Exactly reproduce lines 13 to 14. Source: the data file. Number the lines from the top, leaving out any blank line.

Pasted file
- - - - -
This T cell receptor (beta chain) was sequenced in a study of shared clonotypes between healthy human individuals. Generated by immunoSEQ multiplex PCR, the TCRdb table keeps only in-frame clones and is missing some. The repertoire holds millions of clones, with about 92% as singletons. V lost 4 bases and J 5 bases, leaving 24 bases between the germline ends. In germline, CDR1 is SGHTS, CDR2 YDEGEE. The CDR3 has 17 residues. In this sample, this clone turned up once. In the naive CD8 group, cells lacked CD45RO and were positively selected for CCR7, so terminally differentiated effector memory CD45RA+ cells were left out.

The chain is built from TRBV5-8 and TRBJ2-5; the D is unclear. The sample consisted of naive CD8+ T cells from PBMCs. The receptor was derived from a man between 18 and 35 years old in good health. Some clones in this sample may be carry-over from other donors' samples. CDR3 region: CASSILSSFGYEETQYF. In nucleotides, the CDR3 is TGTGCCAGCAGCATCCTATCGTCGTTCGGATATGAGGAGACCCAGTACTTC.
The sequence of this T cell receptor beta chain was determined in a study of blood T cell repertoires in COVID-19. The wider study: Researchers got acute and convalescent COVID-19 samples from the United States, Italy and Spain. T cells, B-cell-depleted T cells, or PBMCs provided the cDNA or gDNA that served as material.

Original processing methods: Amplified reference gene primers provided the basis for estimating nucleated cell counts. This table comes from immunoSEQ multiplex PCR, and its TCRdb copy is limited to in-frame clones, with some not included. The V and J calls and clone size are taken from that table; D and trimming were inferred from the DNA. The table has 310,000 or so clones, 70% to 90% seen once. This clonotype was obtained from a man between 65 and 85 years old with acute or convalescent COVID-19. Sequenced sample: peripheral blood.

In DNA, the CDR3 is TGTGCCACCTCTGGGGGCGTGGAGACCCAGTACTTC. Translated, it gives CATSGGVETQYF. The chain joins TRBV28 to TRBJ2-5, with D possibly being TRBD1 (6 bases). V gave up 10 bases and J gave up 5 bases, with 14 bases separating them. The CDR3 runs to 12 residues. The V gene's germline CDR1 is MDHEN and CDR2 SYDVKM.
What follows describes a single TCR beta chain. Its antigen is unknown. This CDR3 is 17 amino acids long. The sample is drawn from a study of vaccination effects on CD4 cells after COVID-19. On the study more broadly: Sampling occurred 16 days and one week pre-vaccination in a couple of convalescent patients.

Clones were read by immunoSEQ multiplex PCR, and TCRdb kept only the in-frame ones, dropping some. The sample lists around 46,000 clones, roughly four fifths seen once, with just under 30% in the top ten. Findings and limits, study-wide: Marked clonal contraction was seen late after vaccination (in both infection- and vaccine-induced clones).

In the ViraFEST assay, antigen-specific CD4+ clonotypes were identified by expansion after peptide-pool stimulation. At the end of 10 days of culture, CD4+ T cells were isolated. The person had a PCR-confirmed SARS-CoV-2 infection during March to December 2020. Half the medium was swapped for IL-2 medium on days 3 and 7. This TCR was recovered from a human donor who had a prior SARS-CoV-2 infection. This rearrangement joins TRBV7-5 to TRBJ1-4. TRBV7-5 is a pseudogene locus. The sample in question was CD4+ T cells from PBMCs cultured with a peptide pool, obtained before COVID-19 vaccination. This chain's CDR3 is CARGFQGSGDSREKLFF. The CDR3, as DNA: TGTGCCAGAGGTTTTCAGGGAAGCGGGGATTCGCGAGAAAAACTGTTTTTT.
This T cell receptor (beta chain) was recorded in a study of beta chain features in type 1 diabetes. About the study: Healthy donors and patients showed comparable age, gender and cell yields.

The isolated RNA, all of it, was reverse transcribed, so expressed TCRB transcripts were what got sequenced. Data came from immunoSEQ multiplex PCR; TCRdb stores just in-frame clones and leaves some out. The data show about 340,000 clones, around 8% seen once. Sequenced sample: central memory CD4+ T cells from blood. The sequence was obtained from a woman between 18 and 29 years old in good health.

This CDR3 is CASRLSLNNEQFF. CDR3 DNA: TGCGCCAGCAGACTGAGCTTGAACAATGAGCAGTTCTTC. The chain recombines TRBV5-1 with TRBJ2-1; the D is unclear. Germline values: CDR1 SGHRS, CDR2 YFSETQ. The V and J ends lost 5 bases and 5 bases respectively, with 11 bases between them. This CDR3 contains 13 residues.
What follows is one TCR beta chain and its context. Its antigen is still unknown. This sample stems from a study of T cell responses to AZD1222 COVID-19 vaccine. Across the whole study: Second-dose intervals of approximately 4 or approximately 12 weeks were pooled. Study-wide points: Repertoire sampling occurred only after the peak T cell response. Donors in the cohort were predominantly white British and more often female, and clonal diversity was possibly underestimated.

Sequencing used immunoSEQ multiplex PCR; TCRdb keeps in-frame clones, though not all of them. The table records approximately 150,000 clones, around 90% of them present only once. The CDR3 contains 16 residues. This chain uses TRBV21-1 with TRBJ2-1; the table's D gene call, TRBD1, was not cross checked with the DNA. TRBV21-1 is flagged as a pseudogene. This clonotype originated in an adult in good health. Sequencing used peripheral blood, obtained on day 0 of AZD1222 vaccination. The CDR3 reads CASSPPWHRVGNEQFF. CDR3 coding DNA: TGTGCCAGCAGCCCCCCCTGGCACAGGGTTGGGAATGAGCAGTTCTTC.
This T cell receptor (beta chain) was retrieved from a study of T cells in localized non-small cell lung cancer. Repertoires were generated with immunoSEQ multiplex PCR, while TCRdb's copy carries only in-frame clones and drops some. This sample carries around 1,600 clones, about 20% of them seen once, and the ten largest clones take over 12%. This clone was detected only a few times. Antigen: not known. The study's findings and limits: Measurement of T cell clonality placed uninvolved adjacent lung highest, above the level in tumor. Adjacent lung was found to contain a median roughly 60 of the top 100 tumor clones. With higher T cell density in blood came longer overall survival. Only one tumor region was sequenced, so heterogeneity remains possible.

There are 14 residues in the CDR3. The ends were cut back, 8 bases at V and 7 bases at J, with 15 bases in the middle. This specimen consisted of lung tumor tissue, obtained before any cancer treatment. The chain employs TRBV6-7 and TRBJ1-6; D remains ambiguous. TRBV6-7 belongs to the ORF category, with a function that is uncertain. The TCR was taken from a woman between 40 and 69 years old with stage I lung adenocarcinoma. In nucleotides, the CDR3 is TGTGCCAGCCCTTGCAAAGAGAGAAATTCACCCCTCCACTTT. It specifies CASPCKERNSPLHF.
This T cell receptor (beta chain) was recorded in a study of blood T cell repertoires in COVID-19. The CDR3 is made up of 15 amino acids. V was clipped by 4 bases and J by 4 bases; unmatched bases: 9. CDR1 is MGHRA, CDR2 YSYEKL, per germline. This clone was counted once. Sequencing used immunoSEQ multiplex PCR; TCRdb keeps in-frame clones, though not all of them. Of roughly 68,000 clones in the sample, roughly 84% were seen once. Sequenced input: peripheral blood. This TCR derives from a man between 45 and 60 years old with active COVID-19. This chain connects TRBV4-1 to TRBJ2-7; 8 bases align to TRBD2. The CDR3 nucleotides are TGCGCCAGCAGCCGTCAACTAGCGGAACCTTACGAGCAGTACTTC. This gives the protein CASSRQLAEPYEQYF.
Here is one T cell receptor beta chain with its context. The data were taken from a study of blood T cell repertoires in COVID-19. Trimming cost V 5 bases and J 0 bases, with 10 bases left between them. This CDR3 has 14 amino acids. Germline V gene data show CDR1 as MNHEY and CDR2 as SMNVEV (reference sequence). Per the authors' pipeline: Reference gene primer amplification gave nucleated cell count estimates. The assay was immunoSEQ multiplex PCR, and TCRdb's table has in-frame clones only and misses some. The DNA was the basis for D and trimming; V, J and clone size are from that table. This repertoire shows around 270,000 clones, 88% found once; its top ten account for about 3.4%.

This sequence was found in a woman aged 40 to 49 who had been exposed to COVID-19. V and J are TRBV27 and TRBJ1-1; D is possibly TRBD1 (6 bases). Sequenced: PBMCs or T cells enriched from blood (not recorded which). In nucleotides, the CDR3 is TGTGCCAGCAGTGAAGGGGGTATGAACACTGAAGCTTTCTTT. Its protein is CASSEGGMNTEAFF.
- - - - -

Sequencing used immunoSEQ multiplex PCR; TCRdb keeps in-frame clones, though not all of them. The table records approximately 150,000 clones, around 90% of them present only once. The CDR3 contains 16 residues. This chain uses TRBV21-1 with TRBJ2-1; the table's D gene call, TRBD1, was not cross checked with the DNA. TRBV21-1 is flagged as a pseudogene. This clonotype originated in an adult in good health. Sequencing used peripheral blood, obtained on day 0 of AZD1222 vaccination. The CDR3 reads CASSPPWHRVGNEQFF. CDR3 coding DNA: TGTGCCAGCAGCCCCCCCTGGCACAGGGTTGGGAATGAGCAGTTCTTC.
This T cell receptor (beta chain) was retrieved from a study of T cells in localized non-small cell lung cancer. Repertoires were generated with immunoSEQ multiplex PCR, while TCRdb's copy carries only in-frame clones and drops some. This sample carries around 1,600 clones, about 20% of them seen once, and the ten largest clones take over 12%. This clone was detected only a few times. Antigen: not known. The study's findings and limits: Measurement of T cell clonality placed uninvolved adjacent lung highest, above the level in tumor. Adjacent lung was found to contain a median roughly 60 of the top 100 tumor clones. With higher T cell density in blood came longer overall survival. Only one tumor region was sequenced, so heterogeneity remains possible.